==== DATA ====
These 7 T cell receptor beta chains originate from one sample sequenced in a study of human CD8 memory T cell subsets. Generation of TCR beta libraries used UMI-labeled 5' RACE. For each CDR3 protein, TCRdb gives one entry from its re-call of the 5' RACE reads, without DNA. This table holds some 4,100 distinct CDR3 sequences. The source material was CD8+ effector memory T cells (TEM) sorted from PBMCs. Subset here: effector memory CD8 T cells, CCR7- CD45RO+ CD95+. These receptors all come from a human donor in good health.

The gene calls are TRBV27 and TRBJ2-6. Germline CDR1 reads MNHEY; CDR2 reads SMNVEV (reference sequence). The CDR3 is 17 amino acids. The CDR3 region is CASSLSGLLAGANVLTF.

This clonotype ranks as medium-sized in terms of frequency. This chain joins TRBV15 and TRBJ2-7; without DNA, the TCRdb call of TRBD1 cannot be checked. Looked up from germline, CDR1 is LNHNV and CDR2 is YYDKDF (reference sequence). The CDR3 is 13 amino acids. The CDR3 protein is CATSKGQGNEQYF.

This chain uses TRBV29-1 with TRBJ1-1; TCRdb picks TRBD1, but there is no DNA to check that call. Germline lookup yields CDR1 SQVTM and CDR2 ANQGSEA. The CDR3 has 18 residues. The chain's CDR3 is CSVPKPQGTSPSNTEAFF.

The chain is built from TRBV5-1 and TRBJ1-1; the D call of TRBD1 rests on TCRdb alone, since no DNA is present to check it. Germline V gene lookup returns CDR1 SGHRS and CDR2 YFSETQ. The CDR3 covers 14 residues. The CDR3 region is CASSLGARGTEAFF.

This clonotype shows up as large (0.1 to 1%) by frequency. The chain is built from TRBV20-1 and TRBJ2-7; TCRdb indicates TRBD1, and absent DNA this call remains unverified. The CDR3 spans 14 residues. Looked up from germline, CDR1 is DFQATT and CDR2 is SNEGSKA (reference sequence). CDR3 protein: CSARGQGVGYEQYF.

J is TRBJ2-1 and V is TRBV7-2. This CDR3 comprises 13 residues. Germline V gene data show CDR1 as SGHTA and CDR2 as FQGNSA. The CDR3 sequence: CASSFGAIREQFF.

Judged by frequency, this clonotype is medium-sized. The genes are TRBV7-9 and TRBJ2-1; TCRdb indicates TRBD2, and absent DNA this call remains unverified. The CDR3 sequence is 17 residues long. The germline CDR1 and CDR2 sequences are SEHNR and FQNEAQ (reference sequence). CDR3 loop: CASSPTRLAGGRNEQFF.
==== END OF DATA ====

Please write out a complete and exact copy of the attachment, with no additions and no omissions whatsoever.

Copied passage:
These 7 T cell receptor beta chains originate from one sample sequenced in a study of human CD8 memory T cell subsets. Generation of TCR beta libraries used UMI-labeled 5' RACE. For each CDR3 protein, TCRdb gives one entry from its re-call of the 5' RACE reads, without DNA. This table holds some 4,100 distinct CDR3 sequences. The source material was CD8+ effector memory T cells (TEM) sorted from PBMCs. Subset here: effector memory CD8 T cells, CCR7- CD45RO+ CD95+. These receptors all come from a human donor in good health.

The gene calls are TRBV27 and TRBJ2-6. Germline CDR1 reads MNHEY; CDR2 reads SMNVEV (reference sequence). The CDR3 is 17 amino acids. The CDR3 region is CASSLSGLLAGANVLTF.

This clonotype ranks as medium-sized in terms of frequency. This chain joins TRBV15 and TRBJ2-7; without DNA, the TCRdb call of TRBD1 cannot be checked. Looked up from germline, CDR1 is LNHNV and CDR2 is YYDKDF (reference sequence). The CDR3 is 13 amino acids. The CDR3 protein is CATSKGQGNEQYF.

This chain uses TRBV29-1 with TRBJ1-1; TCRdb picks TRBD1, but there is no DNA to check that call. Germline lookup yields CDR1 SQVTM and CDR2 ANQGSEA. The CDR3 has 18 residues. The chain's CDR3 is CSVPKPQGTSPSNTEAFF.

The chain is built from TRBV5-1 and TRBJ1-1; the D call of TRBD1 rests on TCRdb alone, since no DNA is present to check it. Germline V gene lookup returns CDR1 SGHRS and CDR2 YFSETQ. The CDR3 covers 14 residues. The CDR3 region is CASSLGARGTEAFF.

This clonotype shows up as large (0.1 to 1%) by frequency. The chain is built from TRBV20-1 and TRBJ2-7; TCRdb indicates TRBD1, and absent DNA this call remains unverified. The CDR3 spans 14 residues. Looked up from germline, CDR1 is DFQATT and CDR2 is SNEGSKA (reference sequence). CDR3 protein: CSARGQGVGYEQYF.

J is TRBJ2-1 and V is TRBV7-2. This CDR3 comprises 13 residues. Germline V gene data show CDR1 as SGHTA and CDR2 as FQGNSA. The CDR3 sequence: CASSFGAIREQFF.

Judged by frequency, this clonotype is medium-sized. The genes are TRBV7-9 and TRBJ2-1; TCRdb indicates TRBD2, and absent DNA this call remains unverified. The CDR3 sequence is 17 residues long. The germline CDR1 and CDR2 sequences are SEHNR and FQNEAQ (reference sequence). CDR3 loop: CASSPTRLAGGRNEQFF.